September 6, 2020

Test driven Development

Other pytest articles:

Why testing is important

Types of tests

Test driven Development

Hello, World!

Selecting tests with pytest

Testing HTTP client with pytest

Testing database with pytest

Advanced fixtures with pytest

Pytest plugins

Is it better to write test cases after the code has been written or beforehand? Usually, it’s cheaper to detect bugs as early as possible in the development process. And writing test cases first will minimize the time between when a defect is inserted into the code and when the defect is detected and removed.

This turns out to be one of many reasons to write tests first:

  • It takes the same amount of time to write tests beforehand as to write them afterward; it simply re-sequences the test-case-writing activity.

  • It’s easier to detect and correct bugs when you write test cases first

  • Developers think a little more about the requirements and design before writing code, which tends to produce better code.

  • Writing test cases first exposes requirements problems sooner before the code is written

  • You still have all your tests to test last in addition to testing first.

Though writing tests first isn’t a panacea, I think test-first programming is one of the most beneficial software practices and is a good general approach.

Test-first programming was formalized by Kent Beck as a Test-Driven Development methodology:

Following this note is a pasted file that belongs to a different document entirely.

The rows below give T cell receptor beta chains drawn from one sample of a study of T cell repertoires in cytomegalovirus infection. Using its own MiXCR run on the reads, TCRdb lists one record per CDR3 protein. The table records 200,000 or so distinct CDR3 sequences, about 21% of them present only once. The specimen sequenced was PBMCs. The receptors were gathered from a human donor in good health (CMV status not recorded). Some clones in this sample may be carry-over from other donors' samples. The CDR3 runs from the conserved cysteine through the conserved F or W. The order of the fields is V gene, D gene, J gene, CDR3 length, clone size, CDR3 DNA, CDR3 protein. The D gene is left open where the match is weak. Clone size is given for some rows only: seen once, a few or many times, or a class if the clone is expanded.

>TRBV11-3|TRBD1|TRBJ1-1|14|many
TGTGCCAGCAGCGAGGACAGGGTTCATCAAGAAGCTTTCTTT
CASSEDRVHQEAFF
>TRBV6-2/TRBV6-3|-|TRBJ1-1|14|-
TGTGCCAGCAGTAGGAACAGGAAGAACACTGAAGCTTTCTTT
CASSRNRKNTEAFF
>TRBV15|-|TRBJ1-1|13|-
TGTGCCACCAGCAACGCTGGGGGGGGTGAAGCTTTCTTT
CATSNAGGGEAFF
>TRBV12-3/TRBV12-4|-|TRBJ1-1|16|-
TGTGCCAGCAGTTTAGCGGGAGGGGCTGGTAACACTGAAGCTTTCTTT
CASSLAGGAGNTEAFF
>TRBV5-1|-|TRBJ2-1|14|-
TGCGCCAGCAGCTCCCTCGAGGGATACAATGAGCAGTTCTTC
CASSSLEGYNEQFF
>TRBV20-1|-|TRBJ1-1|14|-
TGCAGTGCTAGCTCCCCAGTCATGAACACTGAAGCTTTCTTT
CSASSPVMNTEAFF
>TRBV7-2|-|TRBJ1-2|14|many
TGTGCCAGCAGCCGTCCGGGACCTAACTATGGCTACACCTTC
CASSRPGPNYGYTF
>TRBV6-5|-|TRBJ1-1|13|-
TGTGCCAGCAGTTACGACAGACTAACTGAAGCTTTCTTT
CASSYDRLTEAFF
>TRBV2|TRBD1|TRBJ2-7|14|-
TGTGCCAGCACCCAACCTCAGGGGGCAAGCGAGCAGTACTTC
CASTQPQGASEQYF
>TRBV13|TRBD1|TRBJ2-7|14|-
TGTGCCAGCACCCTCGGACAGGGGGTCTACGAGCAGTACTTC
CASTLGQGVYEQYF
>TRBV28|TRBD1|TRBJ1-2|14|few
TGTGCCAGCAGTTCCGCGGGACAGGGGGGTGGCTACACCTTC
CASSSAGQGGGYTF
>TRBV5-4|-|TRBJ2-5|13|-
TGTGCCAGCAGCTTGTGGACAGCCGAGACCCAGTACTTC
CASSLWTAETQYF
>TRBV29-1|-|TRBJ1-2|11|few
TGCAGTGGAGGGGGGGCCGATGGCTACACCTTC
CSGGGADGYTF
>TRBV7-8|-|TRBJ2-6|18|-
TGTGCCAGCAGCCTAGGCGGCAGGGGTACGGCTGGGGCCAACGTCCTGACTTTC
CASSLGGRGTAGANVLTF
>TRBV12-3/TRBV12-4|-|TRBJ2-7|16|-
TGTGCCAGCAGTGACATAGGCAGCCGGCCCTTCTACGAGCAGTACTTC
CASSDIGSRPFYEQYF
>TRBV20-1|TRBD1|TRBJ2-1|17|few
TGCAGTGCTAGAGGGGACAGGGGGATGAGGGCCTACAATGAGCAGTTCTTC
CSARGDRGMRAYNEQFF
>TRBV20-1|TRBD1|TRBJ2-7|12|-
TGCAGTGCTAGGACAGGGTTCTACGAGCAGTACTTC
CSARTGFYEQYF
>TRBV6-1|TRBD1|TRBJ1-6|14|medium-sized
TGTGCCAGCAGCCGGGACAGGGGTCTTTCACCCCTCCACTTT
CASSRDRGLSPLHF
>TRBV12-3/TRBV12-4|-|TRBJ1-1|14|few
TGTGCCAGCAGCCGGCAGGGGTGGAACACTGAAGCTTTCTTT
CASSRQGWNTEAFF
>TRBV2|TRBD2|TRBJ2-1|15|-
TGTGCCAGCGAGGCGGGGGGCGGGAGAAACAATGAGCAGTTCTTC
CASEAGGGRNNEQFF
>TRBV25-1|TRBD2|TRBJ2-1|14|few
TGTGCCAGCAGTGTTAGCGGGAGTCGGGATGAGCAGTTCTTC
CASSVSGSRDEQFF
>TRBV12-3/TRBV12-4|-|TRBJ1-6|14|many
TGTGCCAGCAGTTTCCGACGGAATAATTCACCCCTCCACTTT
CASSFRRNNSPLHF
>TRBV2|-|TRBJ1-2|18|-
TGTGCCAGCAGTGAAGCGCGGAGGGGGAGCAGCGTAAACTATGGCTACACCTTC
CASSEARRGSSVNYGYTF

Here are the rules of TDD

  1. Don’t write a line of new code unless you first have a failing automated test.

  2. Eliminate duplication.

Two simple rules, but they generate complex individual and group behavior. Some technical implications are:

  • You must design organically, with running code providing feedback between decisions
  • You must write your own tests, since you can’t wait twenty times a day for someone else to write a test
  • Your development environment must provide rapid response to small changes
  • Your designs must consist of many highly cohesive, loosely coupled components, just to make testing easy

The two rules imply an order to the tasks of programming:

  1. Red—write a little test that doesn’t work
  2. Green—make the test work quickly
  3. Refactor—eliminate all the duplication created in just getting the test to work

You will write tens of tests every day, hundreds every week and thousands every year, and you will keep them as a regression test set and run them any time you make any changes to the code.

TDD also has implications on design and code quality. The problem with testing code is that you have to isolate that code. It is often difficult to test a function if that function calls other functions. To write that test you’ve got to figure out some way to decouple the function from all the others.

In other words, the need to test first forces you to think about good design. If you don’t write your tests first, there is no force preventing you from coupling the functions together into an intangible mess. Therefore, following the rules, and writing your tests first, creates a force that drives you to a better design.

In this unit you’ve learned why everyone’s crazy about TDD. In the next one you’ll learn how to start with pytest - most popular testing framework on python.

© Alexey Smirnov 2021